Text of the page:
Two Texas doctors face trial in September after being accused of paying more attention to their social media than their patient in the Operating Room, who died shortly after surgery.
Anesthesiologist Dr. Christopher Spillers and cardiologist Dr. Robert Rinkenberger have been charged with malpractice after the 61-year-old female patient died 10 hours after undergoing an AV node ablation at Medical City Dallas Hospital.
According to the Dallas Observer blog:
Dr. Rinkenberger, in deposition testimony, blames Dr. Spillers, who he said was distracted and did not see the patient’s low blood-oxygen levels until 15 or 20 minutes after she turned blue.
Dr. Rinkenberger accused Dr. Spillers of “doing something either (with) his cell phone or pad or something” while managing the patient’s anesthesia.
Dr. Spillers testified that he only checked the Internet during surgeries if he had questions about a procedure or medication. But after being confronted by a photo from his Facebook page of a photo of another patient’s vital signs during surgery, he seems to admit that he has in fact posted on cases during surgery.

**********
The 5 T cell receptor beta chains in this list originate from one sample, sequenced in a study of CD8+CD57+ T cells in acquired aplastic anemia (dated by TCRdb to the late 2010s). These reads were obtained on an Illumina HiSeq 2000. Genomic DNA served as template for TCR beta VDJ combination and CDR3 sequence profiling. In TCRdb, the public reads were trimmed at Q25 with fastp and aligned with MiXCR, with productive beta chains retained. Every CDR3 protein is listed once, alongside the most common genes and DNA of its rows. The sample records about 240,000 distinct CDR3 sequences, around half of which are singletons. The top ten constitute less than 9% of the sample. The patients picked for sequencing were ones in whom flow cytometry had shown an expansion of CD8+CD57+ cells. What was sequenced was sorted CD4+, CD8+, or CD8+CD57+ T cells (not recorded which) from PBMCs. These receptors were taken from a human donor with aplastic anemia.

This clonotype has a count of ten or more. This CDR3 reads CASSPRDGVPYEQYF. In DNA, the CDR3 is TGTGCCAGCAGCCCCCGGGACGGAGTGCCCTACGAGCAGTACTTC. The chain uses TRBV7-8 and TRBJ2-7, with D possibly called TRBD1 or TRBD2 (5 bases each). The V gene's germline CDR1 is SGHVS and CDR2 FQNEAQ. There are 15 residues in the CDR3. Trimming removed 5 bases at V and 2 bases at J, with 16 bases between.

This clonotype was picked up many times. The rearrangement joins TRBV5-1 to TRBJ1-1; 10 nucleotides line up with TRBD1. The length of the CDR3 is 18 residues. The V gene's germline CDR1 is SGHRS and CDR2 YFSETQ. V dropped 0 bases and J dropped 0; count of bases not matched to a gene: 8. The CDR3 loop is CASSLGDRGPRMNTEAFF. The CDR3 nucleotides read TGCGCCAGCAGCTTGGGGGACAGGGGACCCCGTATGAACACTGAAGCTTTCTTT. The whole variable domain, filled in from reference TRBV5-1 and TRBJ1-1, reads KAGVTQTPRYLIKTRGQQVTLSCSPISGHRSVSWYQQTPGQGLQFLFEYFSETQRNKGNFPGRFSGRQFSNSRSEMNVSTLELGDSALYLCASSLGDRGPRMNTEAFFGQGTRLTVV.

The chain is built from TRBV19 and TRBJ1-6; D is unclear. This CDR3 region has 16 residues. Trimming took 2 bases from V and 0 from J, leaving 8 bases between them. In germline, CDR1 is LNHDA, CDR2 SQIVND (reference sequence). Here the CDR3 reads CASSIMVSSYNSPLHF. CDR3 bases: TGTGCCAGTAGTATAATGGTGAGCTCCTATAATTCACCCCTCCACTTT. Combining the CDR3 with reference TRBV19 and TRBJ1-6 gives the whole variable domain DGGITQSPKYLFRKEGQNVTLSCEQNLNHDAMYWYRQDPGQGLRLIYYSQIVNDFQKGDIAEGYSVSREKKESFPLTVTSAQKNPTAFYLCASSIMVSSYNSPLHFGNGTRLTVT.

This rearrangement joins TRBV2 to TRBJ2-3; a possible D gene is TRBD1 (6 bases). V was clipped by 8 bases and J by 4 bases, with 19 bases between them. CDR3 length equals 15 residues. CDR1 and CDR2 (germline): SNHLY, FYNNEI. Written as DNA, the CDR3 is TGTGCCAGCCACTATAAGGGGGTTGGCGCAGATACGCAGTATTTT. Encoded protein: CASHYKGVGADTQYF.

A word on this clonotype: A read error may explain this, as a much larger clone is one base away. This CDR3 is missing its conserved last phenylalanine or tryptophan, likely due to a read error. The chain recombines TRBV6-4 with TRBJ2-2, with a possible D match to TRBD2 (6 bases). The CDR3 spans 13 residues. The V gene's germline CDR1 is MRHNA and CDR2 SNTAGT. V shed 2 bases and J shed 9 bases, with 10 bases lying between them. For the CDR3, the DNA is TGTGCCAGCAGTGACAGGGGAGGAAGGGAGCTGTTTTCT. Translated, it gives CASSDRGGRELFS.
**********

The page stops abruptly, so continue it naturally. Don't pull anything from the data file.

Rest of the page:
From the deposition:
Question: “Where it says ‘just sitting here watching the tube on Christmas morning,’ you are clearly referring to the fact that you have to be managing an anesthetic procedure on Christmas morning and you’re watching the anesthetic monitor, fair?”
Dr. Spillers: “Uh-huh. Yes.”
For more excerpts from the depositions, go to the Observer link.
A University of Rochester Medical Center anesthesiologist, talking about distracted doctoring in general in a recent presentation covered by Outpatient Surgery magazine, sees distractions everywhere in health care.
“Everybody’s addicted to their gizmos,” Dr. Peter Papadakos said. When you come onto the surgical wing, he said, you pass the unit secretary “who is texting on her smartphone,” then the nurse, “who is surfing the Web,” then the resident, “who is gaming on his tablet.”
He’s more concerned about the distractions in the Operating Room.
“Everything we learn about time outs and other precautions is meaningless if we don’t focus our staff,” he said. “How many people realize that their staffs aren’t paying attention during time outs, because they’re busy checking Facebook and e-mails?”
He suggests that medical facilities need to create and enforce a strict communications policy, including areas where personal electronic devices are not allowed.
“The digital nightmare is not farcical,” he said. “It’s happening at your institution.”
I absolutely agree communications policies must be implemented. Distracted drivers are one thing, but surgeons and anesthesiologists posting to Facebook from the Operating Room? Intolerable.
Thank you for reading,